Gawadar seaport on the Makran coast is also part of Baloch territory. First China and then the US evinced keen interest in developing this strategic port. Its importance is manifold: Central Asian gas and oil terminus, filling station for mega tankers of big cartels, counterbalancing Iranian naval bases in the Persian Gulf (Bandar Abbas, Bandar Hormoz, Khurramshahr etc) and of Indian west coast naval bases, and an outpost for American nuclear base in Diego Garcia. Balochis apprehend deprivation of financial and logistical benefits that are likely to flow from huge investment in the project. Again in this big enterprise the ethnic Punjabis are elbowing out the indigenous Balochis pushing them to the backyard.;

It is in this background that Balochis demand that they are accepted a party to Iran – Pakistan – India gas pipeline agreement. They want to be among the signatories to the deal. In other words, they demand that their share in the revenues be underlined because the proposed pipeline has to pass through Baloch territory.

India should never close her eyes and ears to this genuine demand. In fact the proposed pipeline through the Baloch territory will never be safe for India unless the Balochis are made a party to the deal.

On political plane, a leading Pakistani journalist made a meaningful remark in 2005. He wrote that as a result of “social and electoral engineering the military regime sidelined mainstream parties in favour of Islamite thus alienating both the old non-religious tribal leadership as well as the new secular urban middle class who see no economic or political space in the new military-mullah dispensation.”

Pakistan President is on record saying he has proof to show that India was providing support to Baloch nationalist forces. It is clear that the erstwhile State of Kalat never acceded to Pakistan. Pakistan has forcibly occupied the State violating all provisions of the instrument of transfer of power. As such, the Balochis are fighting a freedom struggle. India, as a sovereign democratic and secular state and as a neighbour of Balochistan, is within her rights to be concerned over the situation in Balochistan and extend moral, psychological and diplomatic support to the Baloch freedom fighters in terms of the standards set forth by Pakistan for Kashmir insurgency. Suppression of a freedom movement in a neighbouring region is a matter of great concern to India.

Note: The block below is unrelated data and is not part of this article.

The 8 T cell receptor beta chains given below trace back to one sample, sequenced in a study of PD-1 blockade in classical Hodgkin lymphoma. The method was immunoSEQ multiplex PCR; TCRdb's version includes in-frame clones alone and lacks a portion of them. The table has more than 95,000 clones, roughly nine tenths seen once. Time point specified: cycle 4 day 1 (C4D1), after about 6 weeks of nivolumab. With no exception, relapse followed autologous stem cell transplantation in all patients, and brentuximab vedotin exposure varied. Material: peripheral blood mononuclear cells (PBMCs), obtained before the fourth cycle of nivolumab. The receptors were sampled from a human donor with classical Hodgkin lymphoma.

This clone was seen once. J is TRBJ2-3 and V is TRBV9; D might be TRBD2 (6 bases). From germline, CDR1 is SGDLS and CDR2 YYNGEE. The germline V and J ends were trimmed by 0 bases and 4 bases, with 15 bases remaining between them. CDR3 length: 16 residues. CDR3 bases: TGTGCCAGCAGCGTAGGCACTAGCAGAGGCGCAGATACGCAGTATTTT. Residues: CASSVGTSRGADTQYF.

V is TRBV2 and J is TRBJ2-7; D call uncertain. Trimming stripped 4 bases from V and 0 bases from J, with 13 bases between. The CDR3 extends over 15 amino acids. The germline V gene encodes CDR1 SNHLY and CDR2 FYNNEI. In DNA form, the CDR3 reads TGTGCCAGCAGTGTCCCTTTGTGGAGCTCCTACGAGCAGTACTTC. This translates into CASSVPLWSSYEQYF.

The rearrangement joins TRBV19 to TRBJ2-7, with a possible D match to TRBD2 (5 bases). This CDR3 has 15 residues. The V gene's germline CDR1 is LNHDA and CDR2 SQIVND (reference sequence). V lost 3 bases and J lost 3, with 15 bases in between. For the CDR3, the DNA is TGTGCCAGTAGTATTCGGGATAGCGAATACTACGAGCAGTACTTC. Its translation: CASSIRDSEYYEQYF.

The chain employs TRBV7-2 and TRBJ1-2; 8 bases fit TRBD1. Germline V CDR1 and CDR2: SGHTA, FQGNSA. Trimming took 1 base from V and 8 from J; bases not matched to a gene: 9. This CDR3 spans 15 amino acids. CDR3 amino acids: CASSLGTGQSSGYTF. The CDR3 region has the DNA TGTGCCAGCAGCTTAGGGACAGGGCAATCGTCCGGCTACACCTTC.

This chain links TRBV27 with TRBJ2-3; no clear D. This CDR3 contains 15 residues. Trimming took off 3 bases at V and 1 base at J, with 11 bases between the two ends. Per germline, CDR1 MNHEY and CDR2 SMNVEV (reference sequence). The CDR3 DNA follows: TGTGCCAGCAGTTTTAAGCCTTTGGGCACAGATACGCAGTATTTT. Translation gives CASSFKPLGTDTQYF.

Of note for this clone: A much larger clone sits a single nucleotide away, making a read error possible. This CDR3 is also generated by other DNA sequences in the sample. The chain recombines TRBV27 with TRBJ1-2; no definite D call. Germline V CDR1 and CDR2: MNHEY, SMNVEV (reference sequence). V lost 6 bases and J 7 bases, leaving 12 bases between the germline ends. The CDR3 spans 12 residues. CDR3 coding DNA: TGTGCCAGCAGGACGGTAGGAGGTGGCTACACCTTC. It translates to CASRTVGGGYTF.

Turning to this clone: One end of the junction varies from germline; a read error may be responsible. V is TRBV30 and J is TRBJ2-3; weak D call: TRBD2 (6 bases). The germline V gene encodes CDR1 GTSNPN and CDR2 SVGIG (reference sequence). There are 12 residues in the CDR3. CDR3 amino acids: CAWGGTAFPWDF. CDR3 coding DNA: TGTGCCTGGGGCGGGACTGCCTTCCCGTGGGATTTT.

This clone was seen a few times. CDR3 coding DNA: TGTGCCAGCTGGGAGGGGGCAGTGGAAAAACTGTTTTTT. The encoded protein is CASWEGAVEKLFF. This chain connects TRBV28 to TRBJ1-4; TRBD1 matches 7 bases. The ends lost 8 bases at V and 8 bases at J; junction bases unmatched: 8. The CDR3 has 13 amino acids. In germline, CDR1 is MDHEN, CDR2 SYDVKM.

As regards Pakistan’s allegation of India covertly providing arms to Baloch freedom fighters, Nawwab Akbar Khan Bugti, the Baloch tribal chief has made it clear in a statement to the media. He said, ” The weapons we are now using flowed into this region when the US financed the jihad in Afghanistan. It was the ISI which distributed them to Afghanistan, Jammu and Kashmir – and to us in Balochistan”.

In the light of this statement, it would be a fine act of foreign policy if New Delhi provides material support also to the freedom fighters in Balochstan. In doing so, it will make amends to a mistake it made in 1975 when the time was ripe for the Balolchis to achieve their freedom from Punjabi domination. The writer is the former Director Centre of Central Asian Studies, Kashmir University.